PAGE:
Steco has not set forth a satisfactory explanation for its untimely waiver of Mr. Brown's opinion. The consequence of the failure to waive by May 20, 2011 is a self-executing exclusion of the opinion letter. Fastek had no obligation to object to the delay or show prejudice. Steco cannot shift that burden to Fastek. Steco has not demonstrated good cause for its failure to comply with the scheduling order regarding the production of opinion of counsel. Fastek's motion to exclude the September 24, 2008 opinion of counsel produced by Steco is GRANTED.

Fastek's related requests for further production of documents regarding the opinion, specifically request for further responses to Document Requests Nos. 71, 72 and 76, and for further responses to deposition questions are DENIED as moot in light of the exclusion of the opinion of counsel. The opinions of Mr. Brown, how they were reached and any testimony regarding his advice to Steco is excluded, no further discovery in this area is warranted.

Supplemental Document Production

Fastek also seeks an order compelling further production to Requests for Production Nos. 78, 79, 80 and 83. [Doc. No. 210, at 2, "Document Requests At Issue On This Motion".] These requests were all the subject of a previous motion to compel brought by Fastek in January 2011, to which the Court ordered Steco produce all non-privileged responsive documents no later than February 7, 2011. [Doc. No. 68.] Fastek's motion makes no specific reference to further production sought in response to Requests Nos. 78, 79 and 80. With regard to Request No. 83, Fastek contends that production of three groups of documents should be ordered as within the scope of this request made for "all documents other than pleadings in this action which mention or reference in any manner Fastek or any of its products; patents; patent applications; inventors; officers; present or former, or employees, present or former."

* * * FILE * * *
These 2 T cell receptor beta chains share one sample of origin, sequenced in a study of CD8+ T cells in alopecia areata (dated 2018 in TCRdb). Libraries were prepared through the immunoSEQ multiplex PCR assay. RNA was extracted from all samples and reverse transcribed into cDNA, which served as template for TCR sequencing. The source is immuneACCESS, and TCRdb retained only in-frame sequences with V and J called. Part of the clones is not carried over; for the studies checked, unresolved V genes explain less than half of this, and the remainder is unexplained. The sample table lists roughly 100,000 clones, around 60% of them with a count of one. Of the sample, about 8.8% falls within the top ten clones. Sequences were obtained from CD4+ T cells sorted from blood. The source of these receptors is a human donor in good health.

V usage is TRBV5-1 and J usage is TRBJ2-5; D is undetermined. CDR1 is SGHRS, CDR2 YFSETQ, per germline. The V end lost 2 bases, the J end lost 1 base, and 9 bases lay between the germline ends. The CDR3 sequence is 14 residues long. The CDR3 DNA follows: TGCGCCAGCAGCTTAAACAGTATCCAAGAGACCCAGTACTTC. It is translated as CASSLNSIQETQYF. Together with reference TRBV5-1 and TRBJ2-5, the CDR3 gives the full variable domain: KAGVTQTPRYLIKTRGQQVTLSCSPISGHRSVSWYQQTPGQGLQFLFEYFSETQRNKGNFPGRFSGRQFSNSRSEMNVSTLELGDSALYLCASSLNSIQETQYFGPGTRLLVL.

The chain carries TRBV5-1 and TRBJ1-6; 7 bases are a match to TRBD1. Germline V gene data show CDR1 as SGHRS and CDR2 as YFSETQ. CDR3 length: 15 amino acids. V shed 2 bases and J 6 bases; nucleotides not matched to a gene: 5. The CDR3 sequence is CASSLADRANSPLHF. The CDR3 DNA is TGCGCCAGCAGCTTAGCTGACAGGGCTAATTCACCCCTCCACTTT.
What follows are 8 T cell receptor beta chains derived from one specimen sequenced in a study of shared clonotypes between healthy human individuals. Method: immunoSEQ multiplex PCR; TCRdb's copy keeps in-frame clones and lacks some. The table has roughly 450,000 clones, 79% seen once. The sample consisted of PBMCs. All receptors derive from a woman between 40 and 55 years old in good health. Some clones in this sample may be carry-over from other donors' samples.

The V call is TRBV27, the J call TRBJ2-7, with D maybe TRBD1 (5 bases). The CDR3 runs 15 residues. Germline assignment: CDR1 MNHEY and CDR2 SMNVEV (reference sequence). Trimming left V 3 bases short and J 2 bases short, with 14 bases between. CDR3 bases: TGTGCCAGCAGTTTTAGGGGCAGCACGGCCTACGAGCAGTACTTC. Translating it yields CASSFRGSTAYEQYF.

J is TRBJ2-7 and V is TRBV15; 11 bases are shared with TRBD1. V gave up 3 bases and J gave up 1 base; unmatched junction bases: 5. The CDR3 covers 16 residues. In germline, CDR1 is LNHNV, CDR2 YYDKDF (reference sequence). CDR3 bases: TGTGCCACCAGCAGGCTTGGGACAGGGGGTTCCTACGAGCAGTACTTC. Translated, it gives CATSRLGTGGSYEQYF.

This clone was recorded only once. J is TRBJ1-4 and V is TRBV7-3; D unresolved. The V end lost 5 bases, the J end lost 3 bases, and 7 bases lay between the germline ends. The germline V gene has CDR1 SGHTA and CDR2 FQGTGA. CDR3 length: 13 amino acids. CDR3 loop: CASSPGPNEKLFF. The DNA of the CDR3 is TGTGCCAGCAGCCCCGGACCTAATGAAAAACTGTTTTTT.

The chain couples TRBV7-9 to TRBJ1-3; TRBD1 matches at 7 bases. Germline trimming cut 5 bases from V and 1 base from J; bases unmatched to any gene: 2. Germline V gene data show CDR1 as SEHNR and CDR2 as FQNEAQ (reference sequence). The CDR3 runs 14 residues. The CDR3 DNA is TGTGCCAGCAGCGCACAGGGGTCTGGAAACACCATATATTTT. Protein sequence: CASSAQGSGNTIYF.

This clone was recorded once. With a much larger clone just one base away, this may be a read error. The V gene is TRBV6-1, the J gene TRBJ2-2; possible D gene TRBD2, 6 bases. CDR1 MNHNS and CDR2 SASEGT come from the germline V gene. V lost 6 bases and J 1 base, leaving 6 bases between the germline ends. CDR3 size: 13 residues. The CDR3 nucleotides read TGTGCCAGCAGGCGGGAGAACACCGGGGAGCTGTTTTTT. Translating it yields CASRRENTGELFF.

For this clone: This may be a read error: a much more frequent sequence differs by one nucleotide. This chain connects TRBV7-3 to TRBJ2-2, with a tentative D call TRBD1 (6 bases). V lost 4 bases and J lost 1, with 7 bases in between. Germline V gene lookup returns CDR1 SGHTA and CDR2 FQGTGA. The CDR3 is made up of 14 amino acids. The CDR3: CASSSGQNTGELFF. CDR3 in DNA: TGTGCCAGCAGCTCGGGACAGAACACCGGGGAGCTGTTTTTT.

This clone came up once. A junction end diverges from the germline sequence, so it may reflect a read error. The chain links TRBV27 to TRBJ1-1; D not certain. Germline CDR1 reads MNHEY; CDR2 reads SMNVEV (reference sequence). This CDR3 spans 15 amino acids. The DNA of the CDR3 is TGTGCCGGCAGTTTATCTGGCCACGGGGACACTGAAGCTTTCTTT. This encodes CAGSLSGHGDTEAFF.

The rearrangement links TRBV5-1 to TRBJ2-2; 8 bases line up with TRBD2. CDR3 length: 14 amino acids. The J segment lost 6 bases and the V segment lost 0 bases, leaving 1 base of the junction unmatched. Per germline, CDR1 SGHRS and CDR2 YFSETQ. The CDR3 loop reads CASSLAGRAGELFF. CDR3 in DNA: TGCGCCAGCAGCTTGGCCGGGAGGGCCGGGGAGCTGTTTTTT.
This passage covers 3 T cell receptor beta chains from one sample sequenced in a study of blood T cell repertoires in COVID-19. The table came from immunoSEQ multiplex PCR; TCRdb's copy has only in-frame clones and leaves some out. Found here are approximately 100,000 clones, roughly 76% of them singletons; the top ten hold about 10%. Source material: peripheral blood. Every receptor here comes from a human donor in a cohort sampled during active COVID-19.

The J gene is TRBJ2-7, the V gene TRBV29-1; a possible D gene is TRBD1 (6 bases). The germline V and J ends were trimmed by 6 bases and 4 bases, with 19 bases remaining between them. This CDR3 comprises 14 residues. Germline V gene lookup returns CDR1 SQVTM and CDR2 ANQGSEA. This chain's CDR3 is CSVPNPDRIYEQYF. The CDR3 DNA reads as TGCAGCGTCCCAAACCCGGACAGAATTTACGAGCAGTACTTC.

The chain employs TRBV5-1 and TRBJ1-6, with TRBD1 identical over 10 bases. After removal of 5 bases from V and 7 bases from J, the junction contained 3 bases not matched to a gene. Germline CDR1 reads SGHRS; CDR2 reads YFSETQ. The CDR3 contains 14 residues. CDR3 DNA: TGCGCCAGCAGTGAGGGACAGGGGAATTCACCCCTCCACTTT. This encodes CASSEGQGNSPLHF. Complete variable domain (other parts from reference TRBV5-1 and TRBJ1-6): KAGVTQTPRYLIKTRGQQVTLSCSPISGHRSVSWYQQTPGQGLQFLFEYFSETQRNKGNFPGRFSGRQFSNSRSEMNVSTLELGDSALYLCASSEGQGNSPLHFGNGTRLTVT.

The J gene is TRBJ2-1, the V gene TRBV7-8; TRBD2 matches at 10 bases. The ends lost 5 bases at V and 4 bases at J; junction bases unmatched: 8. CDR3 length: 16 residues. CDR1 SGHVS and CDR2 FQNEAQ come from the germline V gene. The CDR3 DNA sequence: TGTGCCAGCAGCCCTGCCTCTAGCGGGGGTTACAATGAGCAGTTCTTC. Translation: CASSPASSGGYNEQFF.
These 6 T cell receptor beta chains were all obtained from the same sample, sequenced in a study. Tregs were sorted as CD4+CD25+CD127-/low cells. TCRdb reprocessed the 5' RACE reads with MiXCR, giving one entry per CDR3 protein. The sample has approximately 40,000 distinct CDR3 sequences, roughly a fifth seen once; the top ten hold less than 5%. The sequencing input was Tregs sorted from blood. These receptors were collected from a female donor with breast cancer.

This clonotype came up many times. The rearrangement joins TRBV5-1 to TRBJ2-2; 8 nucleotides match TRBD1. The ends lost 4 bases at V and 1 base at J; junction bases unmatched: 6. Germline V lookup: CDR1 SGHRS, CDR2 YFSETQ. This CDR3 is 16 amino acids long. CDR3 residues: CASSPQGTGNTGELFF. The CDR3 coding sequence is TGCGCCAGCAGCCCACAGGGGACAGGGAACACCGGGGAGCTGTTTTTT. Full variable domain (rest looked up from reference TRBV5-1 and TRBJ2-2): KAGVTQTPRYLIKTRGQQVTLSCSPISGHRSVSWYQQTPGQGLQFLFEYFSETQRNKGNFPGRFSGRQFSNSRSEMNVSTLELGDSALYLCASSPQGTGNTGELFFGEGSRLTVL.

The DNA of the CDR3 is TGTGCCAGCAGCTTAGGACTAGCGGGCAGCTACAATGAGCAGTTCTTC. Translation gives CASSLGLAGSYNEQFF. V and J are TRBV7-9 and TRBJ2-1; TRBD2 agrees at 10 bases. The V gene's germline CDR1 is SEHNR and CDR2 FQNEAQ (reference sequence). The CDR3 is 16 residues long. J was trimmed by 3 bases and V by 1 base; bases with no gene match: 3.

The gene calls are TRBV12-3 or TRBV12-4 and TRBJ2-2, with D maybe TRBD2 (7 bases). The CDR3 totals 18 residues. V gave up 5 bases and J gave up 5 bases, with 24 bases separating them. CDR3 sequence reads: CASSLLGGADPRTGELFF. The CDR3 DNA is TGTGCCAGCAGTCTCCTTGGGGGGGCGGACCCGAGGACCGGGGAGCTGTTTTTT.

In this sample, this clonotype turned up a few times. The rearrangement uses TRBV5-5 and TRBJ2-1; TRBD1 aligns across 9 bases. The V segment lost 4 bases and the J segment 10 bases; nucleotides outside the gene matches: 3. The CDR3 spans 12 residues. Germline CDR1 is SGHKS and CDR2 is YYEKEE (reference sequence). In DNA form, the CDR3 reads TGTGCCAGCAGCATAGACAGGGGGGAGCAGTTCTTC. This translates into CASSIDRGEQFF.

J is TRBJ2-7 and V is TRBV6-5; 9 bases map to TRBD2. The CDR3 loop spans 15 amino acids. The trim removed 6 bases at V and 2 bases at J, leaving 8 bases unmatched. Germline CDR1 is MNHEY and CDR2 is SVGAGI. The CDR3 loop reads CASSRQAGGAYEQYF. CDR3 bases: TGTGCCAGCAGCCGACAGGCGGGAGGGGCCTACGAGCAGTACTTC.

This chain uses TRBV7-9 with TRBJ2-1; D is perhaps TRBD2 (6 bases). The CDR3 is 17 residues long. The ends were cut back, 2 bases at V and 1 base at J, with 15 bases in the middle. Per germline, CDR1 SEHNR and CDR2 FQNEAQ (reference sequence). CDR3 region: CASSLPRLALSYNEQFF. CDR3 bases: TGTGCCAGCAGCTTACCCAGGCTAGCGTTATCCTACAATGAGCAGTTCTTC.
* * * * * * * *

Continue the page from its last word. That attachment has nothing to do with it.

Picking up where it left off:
An interrogatory response served by Steco on July 21, 2011, identified certain industry publications to which Steco employees may have had access. Fastek argues that the publications should have been produced in response to its Request No. 83 and were not. Fastek demands Steco produce the publications.

The Court first notes that fact discovery closed*fn3 in this case on July 22, 2011. Consequently, Fastek left itself no opportunity to follow up on discovery it propounded for which the timely service of responses was the day before the close of discovery. Further, Fastek had 30 days from the service of the interrogatories (August 22, 2011 at the latest) to bring its discovery motion and did not file a timely request. Further, the documents sought by Fastek, identified in the interrogatory response would be equally available to Fastek so the Court is not convinced that Steco should be compelled to search for publications. The motion to compel production of the trade publications is DENIED.

On June 21, 2011, Fastek took the deposition of Richard Secrist and learned Mr. Secrist has contact information for Nathan Frankel in ...